“Our ?lives ?are ?split ?between ?physical ?and ?digital ?parts. ?The ?goal ?of ?this ?final ?project ?is ?to represent ?and ?combine ?these ?two ?parts. ?To ?create ?a ?small ?Arduino ?and ?Processing prototype ?that ?allows ?us ?on ?one ?hand ?sensing ?and ?manual ?control ?and ?on ?the ?other ?a digital ?feedback, ?through ?visualization, ?sound ?or ?anything ?that ?inspires ?you.”

Using processing and an arduino + pulse sensor, we created a game that uses the rate of the player’s pulse as the controller. To keep alive in the game a heart rate of at least 100 bpm must be maintained, but to lose, the player’s heart rate just needs to stay at resting (80 bpm) or below for more than ten seconds – at which point a game over screen and score read-out would be triggered. Building off of a particle array script by Irene Sanchez – particle behavior was remapped to sensor inputs to create a visual representation of winning and losing states. When a player is winning the particles attract, but when a player begins to lose the particles recede. Once a player is at a losing heart rate for ten seconds the game over screen is triggered in tandem with a full screen particle dispersion/explosion. The game – along with the particles and the score – resets five seconds after this point.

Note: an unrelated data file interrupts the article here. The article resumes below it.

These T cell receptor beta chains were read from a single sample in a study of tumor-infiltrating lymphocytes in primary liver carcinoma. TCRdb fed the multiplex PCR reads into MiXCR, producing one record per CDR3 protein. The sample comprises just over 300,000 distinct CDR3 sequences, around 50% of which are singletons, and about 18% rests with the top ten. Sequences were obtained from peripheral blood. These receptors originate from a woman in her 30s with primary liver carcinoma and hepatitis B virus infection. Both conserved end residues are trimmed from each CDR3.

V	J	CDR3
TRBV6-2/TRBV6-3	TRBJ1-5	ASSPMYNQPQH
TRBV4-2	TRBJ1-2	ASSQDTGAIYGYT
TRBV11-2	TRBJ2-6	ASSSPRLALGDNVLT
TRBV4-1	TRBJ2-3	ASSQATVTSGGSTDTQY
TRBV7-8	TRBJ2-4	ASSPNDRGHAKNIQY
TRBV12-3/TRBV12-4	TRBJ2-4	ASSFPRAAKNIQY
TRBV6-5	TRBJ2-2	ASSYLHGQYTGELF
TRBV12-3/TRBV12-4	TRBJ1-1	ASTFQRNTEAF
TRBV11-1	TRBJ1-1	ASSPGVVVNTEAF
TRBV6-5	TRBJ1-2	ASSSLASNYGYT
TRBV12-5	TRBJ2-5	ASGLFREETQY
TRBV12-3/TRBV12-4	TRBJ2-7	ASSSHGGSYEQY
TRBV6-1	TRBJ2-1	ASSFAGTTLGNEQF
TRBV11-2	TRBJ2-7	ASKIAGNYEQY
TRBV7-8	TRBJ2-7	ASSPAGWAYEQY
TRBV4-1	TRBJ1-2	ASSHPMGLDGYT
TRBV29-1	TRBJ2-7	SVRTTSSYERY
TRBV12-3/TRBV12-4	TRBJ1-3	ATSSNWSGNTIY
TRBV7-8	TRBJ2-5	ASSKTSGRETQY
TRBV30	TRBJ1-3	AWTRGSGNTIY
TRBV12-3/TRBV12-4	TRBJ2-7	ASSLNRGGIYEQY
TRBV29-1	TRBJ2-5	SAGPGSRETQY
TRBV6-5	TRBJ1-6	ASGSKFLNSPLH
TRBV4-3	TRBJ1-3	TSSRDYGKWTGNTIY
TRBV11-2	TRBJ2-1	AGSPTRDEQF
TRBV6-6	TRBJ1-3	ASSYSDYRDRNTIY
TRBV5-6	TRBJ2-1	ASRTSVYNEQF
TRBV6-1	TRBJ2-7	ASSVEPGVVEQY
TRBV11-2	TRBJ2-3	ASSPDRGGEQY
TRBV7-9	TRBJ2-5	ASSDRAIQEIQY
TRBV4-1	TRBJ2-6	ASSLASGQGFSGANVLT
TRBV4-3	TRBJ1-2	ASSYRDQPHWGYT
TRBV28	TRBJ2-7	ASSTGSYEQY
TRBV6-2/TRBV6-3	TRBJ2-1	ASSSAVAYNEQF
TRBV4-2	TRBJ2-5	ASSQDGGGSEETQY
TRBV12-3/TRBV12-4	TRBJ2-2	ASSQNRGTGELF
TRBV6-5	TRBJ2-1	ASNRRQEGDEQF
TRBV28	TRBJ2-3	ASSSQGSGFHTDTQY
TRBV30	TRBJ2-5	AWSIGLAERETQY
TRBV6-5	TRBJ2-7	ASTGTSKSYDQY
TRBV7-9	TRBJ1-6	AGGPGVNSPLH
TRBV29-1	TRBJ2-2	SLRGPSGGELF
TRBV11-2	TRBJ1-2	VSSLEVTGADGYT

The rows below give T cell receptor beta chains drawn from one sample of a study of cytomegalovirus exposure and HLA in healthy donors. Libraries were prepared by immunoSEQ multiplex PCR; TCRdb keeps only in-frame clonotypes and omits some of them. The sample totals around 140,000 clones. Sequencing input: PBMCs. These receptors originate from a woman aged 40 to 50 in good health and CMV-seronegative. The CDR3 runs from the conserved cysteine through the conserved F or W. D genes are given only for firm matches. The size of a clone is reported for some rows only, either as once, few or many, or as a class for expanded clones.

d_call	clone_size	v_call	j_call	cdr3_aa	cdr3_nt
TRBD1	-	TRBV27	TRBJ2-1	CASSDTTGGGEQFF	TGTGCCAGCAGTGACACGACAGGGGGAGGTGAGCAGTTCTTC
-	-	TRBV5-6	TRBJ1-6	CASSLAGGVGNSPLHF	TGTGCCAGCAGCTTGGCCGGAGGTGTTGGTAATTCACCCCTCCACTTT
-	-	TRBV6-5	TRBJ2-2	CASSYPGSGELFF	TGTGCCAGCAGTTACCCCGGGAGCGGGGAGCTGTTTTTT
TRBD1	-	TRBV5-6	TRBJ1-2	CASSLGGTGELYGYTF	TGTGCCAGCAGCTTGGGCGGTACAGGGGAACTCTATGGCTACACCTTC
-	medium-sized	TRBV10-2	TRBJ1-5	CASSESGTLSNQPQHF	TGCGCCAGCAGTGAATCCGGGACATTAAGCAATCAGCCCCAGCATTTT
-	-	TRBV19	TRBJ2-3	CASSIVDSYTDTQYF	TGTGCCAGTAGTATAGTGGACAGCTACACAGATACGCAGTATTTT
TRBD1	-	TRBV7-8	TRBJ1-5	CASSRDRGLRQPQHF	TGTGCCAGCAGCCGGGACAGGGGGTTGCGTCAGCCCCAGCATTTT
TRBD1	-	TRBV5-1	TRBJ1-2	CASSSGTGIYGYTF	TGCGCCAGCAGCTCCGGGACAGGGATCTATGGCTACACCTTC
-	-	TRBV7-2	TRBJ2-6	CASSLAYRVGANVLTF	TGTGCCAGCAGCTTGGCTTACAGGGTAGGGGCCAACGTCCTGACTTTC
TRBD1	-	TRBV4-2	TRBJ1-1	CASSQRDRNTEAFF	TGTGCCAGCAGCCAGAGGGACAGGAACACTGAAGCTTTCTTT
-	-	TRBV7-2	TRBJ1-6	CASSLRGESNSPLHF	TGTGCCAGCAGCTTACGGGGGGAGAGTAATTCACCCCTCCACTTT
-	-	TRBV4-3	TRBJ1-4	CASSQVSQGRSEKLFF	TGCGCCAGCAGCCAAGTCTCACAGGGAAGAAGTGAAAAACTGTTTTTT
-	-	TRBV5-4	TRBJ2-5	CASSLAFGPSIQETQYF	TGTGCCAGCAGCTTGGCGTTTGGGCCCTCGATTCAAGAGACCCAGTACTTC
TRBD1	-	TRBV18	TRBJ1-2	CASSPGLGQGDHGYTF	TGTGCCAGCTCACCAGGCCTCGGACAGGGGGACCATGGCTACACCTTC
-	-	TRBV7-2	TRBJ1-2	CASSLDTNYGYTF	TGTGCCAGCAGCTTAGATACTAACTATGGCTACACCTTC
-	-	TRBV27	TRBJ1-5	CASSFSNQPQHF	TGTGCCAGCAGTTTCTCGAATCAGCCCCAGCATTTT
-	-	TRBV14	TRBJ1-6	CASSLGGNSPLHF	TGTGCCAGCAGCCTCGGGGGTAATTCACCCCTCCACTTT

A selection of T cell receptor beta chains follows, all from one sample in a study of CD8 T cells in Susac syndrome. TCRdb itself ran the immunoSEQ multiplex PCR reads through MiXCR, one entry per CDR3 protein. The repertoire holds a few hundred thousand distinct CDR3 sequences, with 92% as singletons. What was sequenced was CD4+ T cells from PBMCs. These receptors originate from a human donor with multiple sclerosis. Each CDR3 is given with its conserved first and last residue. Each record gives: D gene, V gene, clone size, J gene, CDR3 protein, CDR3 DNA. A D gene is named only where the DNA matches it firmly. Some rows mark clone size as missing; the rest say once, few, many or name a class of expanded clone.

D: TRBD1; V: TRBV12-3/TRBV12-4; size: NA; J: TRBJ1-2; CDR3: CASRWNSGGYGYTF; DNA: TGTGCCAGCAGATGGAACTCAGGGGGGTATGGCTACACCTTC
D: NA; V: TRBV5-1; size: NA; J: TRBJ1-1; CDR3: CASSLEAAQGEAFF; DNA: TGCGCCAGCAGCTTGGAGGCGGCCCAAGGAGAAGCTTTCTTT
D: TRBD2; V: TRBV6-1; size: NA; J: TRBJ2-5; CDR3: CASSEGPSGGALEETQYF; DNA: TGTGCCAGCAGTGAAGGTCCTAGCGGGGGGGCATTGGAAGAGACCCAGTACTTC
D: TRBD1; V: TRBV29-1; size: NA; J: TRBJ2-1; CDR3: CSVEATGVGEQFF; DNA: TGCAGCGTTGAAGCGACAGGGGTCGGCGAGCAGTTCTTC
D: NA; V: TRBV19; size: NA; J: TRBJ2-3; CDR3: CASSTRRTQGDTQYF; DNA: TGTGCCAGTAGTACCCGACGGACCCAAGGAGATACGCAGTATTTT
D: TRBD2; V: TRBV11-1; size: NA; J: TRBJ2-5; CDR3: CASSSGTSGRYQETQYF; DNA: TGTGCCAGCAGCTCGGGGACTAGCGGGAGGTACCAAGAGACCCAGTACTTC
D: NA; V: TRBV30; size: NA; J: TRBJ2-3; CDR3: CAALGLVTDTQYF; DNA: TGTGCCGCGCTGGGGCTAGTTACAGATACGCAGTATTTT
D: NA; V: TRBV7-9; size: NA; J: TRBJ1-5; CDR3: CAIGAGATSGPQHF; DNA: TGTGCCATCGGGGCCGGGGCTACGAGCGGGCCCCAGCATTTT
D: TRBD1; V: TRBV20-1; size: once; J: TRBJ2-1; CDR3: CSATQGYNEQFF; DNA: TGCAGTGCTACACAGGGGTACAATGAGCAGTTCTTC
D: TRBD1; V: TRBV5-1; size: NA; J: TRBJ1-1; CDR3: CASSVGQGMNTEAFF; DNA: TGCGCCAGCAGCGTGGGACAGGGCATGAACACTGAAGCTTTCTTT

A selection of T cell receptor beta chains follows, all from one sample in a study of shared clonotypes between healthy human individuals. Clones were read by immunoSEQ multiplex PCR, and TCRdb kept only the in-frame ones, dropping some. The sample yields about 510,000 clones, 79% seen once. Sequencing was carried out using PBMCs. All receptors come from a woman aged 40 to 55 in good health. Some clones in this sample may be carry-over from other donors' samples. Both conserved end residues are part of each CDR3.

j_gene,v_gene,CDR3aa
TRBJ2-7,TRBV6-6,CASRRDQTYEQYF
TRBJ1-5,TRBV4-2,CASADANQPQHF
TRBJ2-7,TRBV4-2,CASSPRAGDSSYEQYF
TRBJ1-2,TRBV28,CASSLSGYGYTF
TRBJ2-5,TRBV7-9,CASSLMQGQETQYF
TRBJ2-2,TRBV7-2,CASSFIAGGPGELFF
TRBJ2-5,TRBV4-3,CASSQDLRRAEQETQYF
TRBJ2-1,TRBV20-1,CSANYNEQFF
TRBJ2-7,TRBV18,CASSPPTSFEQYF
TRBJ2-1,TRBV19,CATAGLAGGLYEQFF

In essence this game is a visually abstract version of “wii fitness” or any other fitness based game. The most obvious way to get a high score is by running in place, but players can also succeed by having an anxiety attack if they wish.




Sabrina Naumovski

Gayatri Desai

Takeru Osoegawa